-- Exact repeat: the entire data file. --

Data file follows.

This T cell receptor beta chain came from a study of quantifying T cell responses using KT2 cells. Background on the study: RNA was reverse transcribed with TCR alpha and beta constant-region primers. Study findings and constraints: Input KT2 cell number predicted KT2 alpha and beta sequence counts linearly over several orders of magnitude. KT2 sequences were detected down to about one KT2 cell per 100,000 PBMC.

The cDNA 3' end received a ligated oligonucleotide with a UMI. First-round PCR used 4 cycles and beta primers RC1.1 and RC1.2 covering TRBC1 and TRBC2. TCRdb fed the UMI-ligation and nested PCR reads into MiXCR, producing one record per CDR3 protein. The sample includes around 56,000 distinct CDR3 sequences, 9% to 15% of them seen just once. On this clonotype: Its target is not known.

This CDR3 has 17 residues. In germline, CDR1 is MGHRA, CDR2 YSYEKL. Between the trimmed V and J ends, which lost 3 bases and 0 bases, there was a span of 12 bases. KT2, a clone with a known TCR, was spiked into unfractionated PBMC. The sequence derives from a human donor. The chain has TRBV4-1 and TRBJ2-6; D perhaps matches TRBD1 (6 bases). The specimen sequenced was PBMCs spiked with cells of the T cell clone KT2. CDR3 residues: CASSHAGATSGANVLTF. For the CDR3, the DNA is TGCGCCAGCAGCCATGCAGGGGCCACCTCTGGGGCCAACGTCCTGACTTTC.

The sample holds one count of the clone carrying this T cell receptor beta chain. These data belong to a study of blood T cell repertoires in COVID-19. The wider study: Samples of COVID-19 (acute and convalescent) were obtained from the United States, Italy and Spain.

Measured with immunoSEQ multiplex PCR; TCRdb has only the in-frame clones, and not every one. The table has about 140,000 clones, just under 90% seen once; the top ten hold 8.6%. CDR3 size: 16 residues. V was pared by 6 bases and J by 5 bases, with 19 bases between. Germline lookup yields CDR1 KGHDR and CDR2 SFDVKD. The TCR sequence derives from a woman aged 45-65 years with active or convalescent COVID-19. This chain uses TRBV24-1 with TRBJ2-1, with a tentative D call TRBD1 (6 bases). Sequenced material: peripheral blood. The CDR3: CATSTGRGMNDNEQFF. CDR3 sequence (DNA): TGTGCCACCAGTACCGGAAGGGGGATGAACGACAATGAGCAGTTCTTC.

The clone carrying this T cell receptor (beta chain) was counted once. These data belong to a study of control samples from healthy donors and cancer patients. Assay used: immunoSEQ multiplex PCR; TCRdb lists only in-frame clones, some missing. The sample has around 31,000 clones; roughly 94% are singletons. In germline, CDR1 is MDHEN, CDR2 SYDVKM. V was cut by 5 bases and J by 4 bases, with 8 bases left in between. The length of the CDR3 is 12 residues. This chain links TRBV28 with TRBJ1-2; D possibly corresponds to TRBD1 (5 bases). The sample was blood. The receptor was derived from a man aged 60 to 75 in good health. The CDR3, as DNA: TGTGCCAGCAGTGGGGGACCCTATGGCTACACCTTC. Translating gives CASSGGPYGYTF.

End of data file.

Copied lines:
This T cell receptor beta chain came from a study of quantifying T cell responses using KT2 cells. Background on the study: RNA was reverse transcribed with TCR alpha and beta constant-region primers. Study findings and constraints: Input KT2 cell number predicted KT2 alpha and beta sequence counts linearly over several orders of magnitude. KT2 sequences were detected down to about one KT2 cell per 100,000 PBMC.

The cDNA 3' end received a ligated oligonucleotide with a UMI. First-round PCR used 4 cycles and beta primers RC1.1 and RC1.2 covering TRBC1 and TRBC2. TCRdb fed the UMI-ligation and nested PCR reads into MiXCR, producing one record per CDR3 protein. The sample includes around 56,000 distinct CDR3 sequences, 9% to 15% of them seen just once. On this clonotype: Its target is not known.

This CDR3 has 17 residues. In germline, CDR1 is MGHRA, CDR2 YSYEKL. Between the trimmed V and J ends, which lost 3 bases and 0 bases, there was a span of 12 bases. KT2, a clone with a known TCR, was spiked into unfractionated PBMC. The sequence derives from a human donor. The chain has TRBV4-1 and TRBJ2-6; D perhaps matches TRBD1 (6 bases). The specimen sequenced was PBMCs spiked with cells of the T cell clone KT2. CDR3 residues: CASSHAGATSGANVLTF. For the CDR3, the DNA is TGCGCCAGCAGCCATGCAGGGGCCACCTCTGGGGCCAACGTCCTGACTTTC.

The sample holds one count of the clone carrying this T cell receptor beta chain. These data belong to a study of blood T cell repertoires in COVID-19. The wider study: Samples of COVID-19 (acute and convalescent) were obtained from the United States, Italy and Spain.

Measured with immunoSEQ multiplex PCR; TCRdb has only the in-frame clones, and not every one. The table has about 140,000 clones, just under 90% seen once; the top ten hold 8.6%. CDR3 size: 16 residues. V was pared by 6 bases and J by 5 bases, with 19 bases between. Germline lookup yields CDR1 KGHDR and CDR2 SFDVKD. The TCR sequence derives from a woman aged 45-65 years with active or convalescent COVID-19. This chain uses TRBV24-1 with TRBJ2-1, with a tentative D call TRBD1 (6 bases). Sequenced material: peripheral blood. The CDR3: CATSTGRGMNDNEQFF. CDR3 sequence (DNA): TGTGCCACCAGTACCGGAAGGGGGATGAACGACAATGAGCAGTTCTTC.

The clone carrying this T cell receptor (beta chain) was counted once. These data belong to a study of control samples from healthy donors and cancer patients. Assay used: immunoSEQ multiplex PCR; TCRdb lists only in-frame clones, some missing. The sample has around 31,000 clones; roughly 94% are singletons. In germline, CDR1 is MDHEN, CDR2 SYDVKM. V was cut by 5 bases and J by 4 bases, with 8 bases left in between. The length of the CDR3 is 12 residues. This chain links TRBV28 with TRBJ1-2; D possibly corresponds to TRBD1 (5 bases). The sample was blood. The receptor was derived from a man aged 60 to 75 in good health. The CDR3, as DNA: TGTGCCAGCAGTGGGGGACCCTATGGCTACACCTTC. Translating gives CASSGGPYGYTF.